Washington: Rising temperatures have turned a native Australian shrub into a mini version of itself, showing the effect of climate change is already having on the globe, scientists have found.
Researchers from the University of Adelaide examined specimens of narrow-leaf hopbush (Dodonaea viscosa, subspecies angustissima), a woody shrub with papery red seed capsules that were used by early Australian colonists to brew beer.
They found that between the 1880s and the present, leaves have narrowed by an average of 0.08 inches (2 millimeters).
"Climate change is often discussed in terms of future impacts, but changes in temperature over recent decades have already been ecologically significant," study researcher Greg Guerin, was quoted as saying by LiveScience.
"Climate change is driving adaptive shifts within plant species and leaf shape has demonstrated adaptive significance in relation to climate," Guerin said.
Plants from warmer latitudes typically have narrower leaves, Guerin said. Climate change also shrinks animal life, research has shown.
In the Flinders Ranges of South Australia, rainfall has stayed fairly constant while maximum temperatures have increased by 1.2 degrees Celsius since 1950. Guerin and his colleagues looked at hopbush specimens dating back as far as the 1880s.
"Our results indicate that leaf width is closely linked to maximum temperatures," Guerin said.
Some Australian species are more likely to adapt to climate change than others, the researchers said.
"It`s important to understand how plants cope with the changing climate, because species that are more adaptive to change may be good candidates for environmental restoration efforts," Guerin said.
The results were detailed in the in the journal Biology Letters.
Another Indian trader, Muhammad Danish Qureshi who was held under illegal detention by a Chinese businesswoman was released from detention and flown home.
Deepak and Shaym were asked to pay a million RMB (about USD 1.5 million) by a local court in its recent judgement dampening any chances of their return to home. The two faced a travel ban.
Providing for the first time the Chinese perspective of the dispute, the local trader Wen Hui Song told Indian journalists here that he was a rich businessman until last year, trading in artificial diamonds and now turned a pauper due to RMB 12 million owed by Agrawal and Raheja to him.
Asked whether he kidnapped the two Indian traders, Song, who was arrested along with five others said he is being prosecuted for illegal detention of the two. "I am being prosecuted. I am a defendant. The case under investigation," he said.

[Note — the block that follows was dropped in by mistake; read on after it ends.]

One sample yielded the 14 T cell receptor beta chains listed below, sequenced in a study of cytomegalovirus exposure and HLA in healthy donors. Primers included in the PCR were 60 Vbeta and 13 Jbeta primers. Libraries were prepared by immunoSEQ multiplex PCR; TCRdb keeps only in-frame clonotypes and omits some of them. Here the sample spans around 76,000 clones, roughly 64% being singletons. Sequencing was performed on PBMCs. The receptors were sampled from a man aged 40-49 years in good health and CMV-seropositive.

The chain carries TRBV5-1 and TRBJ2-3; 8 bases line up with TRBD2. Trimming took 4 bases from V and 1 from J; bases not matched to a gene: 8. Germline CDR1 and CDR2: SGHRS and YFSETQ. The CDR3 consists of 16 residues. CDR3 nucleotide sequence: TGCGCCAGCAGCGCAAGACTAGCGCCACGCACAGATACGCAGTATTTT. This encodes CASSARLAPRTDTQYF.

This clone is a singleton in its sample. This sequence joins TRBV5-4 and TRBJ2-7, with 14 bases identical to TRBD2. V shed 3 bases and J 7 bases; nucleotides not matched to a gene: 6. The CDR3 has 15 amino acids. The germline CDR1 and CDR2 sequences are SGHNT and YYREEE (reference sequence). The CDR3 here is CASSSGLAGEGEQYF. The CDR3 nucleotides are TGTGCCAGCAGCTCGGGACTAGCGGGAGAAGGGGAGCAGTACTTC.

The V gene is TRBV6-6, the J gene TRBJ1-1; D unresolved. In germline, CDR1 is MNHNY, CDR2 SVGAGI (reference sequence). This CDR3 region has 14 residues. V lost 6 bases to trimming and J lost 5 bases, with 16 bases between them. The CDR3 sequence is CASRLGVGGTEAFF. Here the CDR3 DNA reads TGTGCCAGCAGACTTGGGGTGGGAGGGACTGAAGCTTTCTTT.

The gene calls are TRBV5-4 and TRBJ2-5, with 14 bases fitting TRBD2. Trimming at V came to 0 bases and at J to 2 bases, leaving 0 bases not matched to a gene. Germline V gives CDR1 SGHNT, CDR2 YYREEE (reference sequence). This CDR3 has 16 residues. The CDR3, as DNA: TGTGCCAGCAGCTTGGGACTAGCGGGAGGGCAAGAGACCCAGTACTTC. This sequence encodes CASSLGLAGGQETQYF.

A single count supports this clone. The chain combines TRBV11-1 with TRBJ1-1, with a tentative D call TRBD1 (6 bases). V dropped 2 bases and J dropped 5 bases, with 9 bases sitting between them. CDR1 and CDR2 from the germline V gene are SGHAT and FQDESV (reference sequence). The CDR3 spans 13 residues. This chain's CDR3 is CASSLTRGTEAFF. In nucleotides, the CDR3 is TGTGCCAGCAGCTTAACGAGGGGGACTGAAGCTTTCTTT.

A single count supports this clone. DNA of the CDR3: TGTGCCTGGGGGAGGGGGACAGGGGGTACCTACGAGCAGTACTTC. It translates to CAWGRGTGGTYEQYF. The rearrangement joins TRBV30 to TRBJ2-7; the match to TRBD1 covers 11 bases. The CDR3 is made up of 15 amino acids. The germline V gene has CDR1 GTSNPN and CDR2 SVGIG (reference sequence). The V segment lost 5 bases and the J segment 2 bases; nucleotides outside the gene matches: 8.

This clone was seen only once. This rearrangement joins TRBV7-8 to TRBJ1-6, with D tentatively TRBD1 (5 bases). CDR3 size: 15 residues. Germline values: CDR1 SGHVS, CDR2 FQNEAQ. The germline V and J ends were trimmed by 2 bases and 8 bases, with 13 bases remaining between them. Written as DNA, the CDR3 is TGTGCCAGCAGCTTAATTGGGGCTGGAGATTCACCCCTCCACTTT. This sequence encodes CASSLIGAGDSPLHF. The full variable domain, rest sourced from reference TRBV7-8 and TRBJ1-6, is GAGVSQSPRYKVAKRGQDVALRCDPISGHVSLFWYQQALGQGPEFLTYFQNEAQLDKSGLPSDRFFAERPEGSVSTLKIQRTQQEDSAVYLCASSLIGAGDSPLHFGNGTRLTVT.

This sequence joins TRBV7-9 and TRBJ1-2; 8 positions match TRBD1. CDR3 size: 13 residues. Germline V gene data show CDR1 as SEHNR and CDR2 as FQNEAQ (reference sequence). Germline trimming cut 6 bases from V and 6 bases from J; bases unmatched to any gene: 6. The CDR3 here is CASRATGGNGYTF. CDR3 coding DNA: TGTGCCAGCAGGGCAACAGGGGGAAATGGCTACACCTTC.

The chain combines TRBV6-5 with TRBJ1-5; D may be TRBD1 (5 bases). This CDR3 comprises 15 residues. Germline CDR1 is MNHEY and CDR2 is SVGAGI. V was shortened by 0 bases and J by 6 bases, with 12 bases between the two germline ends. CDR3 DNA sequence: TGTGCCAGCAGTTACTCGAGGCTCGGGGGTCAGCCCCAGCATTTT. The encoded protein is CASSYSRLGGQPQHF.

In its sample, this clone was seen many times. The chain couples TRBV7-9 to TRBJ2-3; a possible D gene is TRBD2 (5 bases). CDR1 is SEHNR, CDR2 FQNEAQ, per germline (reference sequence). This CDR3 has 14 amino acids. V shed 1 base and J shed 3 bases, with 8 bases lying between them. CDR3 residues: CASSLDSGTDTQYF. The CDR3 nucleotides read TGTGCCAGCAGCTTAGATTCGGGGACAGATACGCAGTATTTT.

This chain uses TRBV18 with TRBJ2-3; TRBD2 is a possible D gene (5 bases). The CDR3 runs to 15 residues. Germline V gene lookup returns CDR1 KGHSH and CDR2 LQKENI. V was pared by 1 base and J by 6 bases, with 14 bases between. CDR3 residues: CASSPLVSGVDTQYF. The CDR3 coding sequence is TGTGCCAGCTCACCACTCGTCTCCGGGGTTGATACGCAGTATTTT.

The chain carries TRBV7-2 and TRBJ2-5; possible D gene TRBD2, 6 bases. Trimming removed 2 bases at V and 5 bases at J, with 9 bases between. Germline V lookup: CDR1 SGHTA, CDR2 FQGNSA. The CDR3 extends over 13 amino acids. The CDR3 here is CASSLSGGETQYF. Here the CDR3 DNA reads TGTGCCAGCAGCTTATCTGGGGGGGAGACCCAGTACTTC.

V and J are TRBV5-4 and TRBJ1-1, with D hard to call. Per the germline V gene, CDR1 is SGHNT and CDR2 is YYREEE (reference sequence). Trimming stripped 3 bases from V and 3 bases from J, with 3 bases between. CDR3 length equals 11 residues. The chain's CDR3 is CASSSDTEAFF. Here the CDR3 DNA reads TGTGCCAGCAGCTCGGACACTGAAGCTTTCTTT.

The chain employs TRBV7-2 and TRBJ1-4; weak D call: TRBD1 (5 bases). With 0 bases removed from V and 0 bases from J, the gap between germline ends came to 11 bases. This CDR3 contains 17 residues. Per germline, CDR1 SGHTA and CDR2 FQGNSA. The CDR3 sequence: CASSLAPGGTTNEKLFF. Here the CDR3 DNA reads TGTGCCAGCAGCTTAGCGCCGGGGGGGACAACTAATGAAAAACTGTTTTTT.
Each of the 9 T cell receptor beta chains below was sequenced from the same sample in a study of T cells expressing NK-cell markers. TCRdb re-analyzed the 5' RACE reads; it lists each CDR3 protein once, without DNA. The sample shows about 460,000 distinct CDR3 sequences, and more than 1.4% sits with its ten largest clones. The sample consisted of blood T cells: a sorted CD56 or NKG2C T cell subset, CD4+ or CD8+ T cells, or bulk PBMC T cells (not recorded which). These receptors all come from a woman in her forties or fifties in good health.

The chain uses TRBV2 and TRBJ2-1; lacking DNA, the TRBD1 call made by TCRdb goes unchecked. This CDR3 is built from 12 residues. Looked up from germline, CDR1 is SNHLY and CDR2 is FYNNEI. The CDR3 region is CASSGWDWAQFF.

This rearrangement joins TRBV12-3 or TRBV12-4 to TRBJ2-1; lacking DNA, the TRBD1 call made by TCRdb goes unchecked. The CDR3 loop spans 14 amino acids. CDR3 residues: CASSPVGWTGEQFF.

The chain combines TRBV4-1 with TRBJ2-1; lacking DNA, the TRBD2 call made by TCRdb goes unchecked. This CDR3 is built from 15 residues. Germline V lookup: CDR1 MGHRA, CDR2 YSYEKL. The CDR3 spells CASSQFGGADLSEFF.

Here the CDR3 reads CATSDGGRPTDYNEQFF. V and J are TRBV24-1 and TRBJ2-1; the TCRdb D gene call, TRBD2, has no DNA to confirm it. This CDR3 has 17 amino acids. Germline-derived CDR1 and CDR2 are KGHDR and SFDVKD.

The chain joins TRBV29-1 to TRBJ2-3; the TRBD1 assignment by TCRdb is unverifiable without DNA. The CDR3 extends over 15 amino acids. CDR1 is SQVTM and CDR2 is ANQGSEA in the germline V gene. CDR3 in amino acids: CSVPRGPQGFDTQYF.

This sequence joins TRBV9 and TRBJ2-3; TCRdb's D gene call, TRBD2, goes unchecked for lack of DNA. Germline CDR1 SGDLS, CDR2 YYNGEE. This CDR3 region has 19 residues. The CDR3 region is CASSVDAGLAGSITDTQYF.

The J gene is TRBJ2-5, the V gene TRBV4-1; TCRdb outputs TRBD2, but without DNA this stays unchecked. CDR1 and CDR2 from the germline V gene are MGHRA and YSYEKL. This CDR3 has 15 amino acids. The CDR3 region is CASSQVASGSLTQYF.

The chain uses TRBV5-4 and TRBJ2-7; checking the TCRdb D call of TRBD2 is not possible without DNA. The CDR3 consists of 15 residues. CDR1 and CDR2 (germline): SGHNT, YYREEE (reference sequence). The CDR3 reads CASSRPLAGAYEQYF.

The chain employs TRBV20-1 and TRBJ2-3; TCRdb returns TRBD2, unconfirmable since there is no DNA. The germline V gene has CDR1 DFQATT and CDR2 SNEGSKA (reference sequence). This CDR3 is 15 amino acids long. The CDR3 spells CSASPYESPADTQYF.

He along with five other faced charges of illegal detention but was not willing to give up his demand for repayment of all dues.
He along with 16 other traders were involved in supplying artificial diamonds to both the Indians. Wen refuted their claim that they were employees of a company called Euro Global headed by a national from Yemen.
"I do not know anyone other than the two," he said, adding that Deepak approached him through Alibaba online purchase outlet.
They later came to Yiwu in June last year and had a good business transaction for about one million RMB.
They asked for credit after a establishing good rapport and obtained supplies through credit. As debts mounted they tried to flee, he said adding that he got tip off about their plans and intercepted them in December last.
Reacting to Song`s claims, Deepak told PTI that he and Agrawal were part of Euro Global and trouble started for them after their owner Maher Saud Hussain Bazara, who procured the items from Song and sold to traders in Pakistan and Dubai. But they paid about nine lakh RMB to Song.
Caught in the claims and counter claims Indian diplomats have provided consular services to them besides providing financial assistance. External Affairs Minister, S M Krishna had also taken up the issue with his Chinese counterpart few times.
The Chinese Foreign Ministry promised expeditious end to the episode but the case seems to hit a dead after the judgment asking the two to pay one million RMB.
An Indian Embassy spokesman in Beijing said consular services would continue to be provided to the two, while they have to make arrangements to meet their expenditure.
Deepak, who is based in Dubai before coming here said both of them are now trying to write a mercy letter to Chinese leaders seeking their help to return home.